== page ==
Fans of French director Arnaud Desplechin will be delighted by his return to form with Trois Souvenirs de Ma Jeunesse after his previous film Jimmy P was almost universally hammered by critics at last year’s Cannes film festival. Perhaps to avoid similar disappointment, Trois Souvenirs... was not included in the main competition this year, but in the sidebar Director’s Fortnight. Desplechin has also played it safe by filming the prequel to his highly successful My Sex Life… or How I got Into an Argument featuring the same character – Paul Dedalus – played by the same actor – Mathieu Amalric – only this time as a young man falling in love for the first time. It has all the Desplechin hall marks – flashbacks, voice-overs, chronological diversity, tons of literary and classical references – with a few more for thrown in for good measure – split screens, iris-view shots and scenes direct to camera. Billed as an ‘excruciating and glowing quest for time and lost loves’ it’s hard not to see this as a distinctly autobiographical film reflecting the director’s childhood and adolescence. Divided into three distinct periods, it does drag at times especially if you don’t buy into Desplechin’s highly romanticised vision of young love. But the youthful cast of unknown actors, especially Quentin Dolmaire as the young Dedalus, are superb and a joy to watch and the end result is an intellectual, challenging film.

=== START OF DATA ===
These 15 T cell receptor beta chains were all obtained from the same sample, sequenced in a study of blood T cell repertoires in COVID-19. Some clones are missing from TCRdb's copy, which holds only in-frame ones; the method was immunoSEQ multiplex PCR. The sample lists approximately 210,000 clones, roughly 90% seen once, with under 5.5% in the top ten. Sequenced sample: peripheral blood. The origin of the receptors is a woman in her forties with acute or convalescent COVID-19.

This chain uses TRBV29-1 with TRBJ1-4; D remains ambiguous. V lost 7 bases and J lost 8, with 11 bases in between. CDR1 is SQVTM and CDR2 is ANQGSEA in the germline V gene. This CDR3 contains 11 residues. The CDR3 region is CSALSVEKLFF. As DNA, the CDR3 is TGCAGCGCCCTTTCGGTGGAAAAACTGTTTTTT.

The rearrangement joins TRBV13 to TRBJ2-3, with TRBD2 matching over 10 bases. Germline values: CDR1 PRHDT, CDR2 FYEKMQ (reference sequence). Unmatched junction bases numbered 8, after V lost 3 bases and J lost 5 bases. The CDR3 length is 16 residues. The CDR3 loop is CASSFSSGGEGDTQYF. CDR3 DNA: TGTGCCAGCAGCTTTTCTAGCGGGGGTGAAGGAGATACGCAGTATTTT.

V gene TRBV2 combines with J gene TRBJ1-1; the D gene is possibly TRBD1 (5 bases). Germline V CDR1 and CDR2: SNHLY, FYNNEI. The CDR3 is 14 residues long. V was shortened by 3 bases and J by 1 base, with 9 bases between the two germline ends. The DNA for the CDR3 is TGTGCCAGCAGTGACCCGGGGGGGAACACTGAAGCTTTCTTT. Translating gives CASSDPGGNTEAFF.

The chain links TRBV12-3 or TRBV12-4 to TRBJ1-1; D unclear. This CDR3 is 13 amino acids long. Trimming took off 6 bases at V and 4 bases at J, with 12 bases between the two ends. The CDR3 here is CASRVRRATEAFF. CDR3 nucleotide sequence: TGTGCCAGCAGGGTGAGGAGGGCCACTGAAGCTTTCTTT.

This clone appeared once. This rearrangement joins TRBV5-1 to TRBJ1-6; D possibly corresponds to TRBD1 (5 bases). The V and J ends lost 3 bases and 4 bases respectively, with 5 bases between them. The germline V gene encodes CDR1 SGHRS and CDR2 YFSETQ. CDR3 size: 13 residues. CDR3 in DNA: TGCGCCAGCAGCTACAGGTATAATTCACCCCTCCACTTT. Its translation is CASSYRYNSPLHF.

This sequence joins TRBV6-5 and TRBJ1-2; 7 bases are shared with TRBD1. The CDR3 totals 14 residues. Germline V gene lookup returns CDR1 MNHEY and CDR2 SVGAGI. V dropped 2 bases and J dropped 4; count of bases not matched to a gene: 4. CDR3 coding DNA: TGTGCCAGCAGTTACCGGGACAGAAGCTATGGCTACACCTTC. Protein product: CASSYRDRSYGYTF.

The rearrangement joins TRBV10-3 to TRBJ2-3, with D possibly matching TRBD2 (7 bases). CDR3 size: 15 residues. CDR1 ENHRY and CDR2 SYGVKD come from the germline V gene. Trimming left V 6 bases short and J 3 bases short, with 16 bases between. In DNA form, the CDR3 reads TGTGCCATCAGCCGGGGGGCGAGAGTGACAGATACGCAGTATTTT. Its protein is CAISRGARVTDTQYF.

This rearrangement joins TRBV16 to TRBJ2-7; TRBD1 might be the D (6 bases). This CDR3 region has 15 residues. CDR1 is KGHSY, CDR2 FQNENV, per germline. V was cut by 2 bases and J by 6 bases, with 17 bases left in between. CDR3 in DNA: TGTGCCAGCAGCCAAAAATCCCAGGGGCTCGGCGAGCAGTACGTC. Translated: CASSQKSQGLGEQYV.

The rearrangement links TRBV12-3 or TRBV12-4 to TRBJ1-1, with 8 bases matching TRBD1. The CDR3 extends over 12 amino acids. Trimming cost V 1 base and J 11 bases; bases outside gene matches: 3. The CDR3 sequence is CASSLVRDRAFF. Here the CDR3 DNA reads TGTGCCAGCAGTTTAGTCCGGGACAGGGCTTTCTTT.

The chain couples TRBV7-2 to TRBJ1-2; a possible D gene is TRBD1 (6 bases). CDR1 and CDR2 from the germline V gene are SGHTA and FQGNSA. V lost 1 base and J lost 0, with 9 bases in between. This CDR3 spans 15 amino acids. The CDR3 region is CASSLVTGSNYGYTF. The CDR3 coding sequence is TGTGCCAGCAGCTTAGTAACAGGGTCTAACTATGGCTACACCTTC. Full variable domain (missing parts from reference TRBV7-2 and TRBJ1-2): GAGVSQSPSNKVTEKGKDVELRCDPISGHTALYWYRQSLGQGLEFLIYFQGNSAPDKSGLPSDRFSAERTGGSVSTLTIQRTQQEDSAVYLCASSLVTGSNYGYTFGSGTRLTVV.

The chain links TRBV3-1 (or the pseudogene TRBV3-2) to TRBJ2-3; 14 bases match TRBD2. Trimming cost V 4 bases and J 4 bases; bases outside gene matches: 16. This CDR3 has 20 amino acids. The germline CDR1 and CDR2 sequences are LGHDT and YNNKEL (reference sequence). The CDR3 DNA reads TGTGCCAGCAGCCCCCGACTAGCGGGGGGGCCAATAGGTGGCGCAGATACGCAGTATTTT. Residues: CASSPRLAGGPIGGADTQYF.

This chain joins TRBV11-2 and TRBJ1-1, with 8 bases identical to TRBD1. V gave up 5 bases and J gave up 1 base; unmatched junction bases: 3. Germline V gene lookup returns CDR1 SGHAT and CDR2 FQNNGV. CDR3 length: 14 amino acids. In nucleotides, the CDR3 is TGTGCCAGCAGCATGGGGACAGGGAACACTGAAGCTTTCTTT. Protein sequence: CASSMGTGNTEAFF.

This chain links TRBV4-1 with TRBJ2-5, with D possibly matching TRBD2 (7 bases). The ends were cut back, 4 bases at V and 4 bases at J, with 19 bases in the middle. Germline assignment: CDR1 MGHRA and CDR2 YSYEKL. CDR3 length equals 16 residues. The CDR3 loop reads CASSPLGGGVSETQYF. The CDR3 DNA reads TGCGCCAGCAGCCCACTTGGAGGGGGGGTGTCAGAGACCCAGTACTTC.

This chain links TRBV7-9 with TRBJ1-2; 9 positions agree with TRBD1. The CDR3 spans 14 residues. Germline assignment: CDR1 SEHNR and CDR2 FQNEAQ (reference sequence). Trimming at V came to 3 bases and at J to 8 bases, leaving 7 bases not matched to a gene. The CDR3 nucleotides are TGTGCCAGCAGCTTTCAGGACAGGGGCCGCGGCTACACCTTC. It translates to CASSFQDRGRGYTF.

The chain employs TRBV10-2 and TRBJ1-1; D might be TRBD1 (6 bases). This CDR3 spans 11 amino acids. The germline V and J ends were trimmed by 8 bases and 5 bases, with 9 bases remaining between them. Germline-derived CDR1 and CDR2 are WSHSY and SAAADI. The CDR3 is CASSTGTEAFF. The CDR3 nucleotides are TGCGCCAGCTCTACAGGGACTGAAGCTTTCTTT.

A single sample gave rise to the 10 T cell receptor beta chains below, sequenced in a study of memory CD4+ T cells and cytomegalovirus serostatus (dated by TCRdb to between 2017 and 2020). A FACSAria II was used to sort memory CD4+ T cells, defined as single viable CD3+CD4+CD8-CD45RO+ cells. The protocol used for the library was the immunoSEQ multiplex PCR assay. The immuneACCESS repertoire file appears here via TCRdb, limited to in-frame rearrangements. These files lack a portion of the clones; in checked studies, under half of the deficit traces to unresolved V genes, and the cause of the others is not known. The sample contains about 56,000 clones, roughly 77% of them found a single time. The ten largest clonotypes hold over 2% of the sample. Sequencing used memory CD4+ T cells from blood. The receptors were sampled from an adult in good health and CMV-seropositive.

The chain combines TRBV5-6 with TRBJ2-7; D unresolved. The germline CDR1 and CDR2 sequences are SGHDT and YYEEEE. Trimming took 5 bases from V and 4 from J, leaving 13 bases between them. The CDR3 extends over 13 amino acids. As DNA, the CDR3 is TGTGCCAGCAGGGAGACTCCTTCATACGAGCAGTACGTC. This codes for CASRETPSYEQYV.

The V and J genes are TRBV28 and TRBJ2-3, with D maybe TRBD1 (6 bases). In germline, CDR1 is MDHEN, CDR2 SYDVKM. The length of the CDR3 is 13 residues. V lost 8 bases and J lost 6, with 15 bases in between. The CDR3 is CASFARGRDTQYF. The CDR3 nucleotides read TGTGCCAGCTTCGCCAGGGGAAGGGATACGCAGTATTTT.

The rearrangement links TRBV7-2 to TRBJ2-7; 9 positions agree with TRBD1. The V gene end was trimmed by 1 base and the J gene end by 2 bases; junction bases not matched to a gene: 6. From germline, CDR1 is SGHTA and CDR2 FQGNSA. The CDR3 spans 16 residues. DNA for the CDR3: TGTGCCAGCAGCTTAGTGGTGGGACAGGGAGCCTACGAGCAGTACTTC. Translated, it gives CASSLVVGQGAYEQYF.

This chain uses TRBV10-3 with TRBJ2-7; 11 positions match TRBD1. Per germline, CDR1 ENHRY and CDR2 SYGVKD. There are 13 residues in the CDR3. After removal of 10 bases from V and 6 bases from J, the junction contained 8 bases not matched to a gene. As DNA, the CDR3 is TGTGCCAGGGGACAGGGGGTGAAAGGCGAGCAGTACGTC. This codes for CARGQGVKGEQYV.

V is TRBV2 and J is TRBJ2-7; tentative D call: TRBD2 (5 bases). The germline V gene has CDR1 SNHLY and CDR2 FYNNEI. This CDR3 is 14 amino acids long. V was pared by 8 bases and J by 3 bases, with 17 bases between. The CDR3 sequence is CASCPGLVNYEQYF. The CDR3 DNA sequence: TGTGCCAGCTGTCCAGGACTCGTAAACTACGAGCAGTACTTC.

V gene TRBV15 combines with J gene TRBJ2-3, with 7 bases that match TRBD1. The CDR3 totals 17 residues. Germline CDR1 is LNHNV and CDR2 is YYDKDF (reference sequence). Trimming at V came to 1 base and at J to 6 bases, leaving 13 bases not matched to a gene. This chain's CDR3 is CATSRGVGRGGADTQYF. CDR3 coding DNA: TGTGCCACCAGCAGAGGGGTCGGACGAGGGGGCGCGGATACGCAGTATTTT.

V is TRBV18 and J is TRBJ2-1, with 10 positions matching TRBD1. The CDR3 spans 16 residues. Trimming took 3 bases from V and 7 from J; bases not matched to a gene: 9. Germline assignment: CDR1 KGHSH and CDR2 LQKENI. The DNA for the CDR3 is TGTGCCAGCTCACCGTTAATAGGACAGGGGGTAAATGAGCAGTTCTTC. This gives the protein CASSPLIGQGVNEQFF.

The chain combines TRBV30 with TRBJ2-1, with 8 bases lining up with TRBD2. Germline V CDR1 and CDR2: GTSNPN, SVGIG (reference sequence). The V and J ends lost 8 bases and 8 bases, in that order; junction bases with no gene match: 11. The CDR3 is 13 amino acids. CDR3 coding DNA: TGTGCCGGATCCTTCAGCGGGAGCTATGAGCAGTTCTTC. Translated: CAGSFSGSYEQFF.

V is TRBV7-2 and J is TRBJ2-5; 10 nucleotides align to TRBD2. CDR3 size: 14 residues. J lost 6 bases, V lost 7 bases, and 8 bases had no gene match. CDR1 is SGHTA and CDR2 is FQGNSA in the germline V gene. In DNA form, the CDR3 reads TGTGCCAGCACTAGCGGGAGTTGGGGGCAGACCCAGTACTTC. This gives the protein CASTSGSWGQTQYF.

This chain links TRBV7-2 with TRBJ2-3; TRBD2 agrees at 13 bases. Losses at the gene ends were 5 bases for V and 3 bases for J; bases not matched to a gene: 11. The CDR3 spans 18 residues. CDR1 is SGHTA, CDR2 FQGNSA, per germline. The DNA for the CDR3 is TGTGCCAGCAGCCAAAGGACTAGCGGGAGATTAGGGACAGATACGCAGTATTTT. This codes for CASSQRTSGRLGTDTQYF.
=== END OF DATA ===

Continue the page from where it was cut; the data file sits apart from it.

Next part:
The film opens with Dedalus preparing to return to France after several years living in Russia. On arrival in France, he is stopped by the police and told there is a problem with his passport. This leads Dedalus to recount to a menacing investigator (André Dussollier) an episode from his teenage years when he handed his passport to a Russian Jew during a schooltrip to Moscow so the boy could go to Israel. The episode is retold in classic, spy movie fashion and is genuinely tense and exciting and lays the groundwork for the risk taking, offbeat character the young Dedalus will become. From his escapade in Russia the next section of the film deals in depth with his love affair with Esther ( Lou Roy-Lecollinet), a precocious 16 year-old who sees herself as someone different and special. Paul is immediately smitten and over the next few years, the film follows the couple as they negotiate the highs and lows of adolescent passion.
Desplechin’s films often divide audiences into those who find them intelligent and moving and those who claim they are pretentious and self-indulgent. He has been described by some as one of the ‘new’ New Wave directors currently making films in France. True his highly-stylised films which shy away from objective realism are not to everyone’s taste. But if you’re comfortable with teen-agers who prefer translating Greek classics to flicking through bande dessinés then this could be the film for you.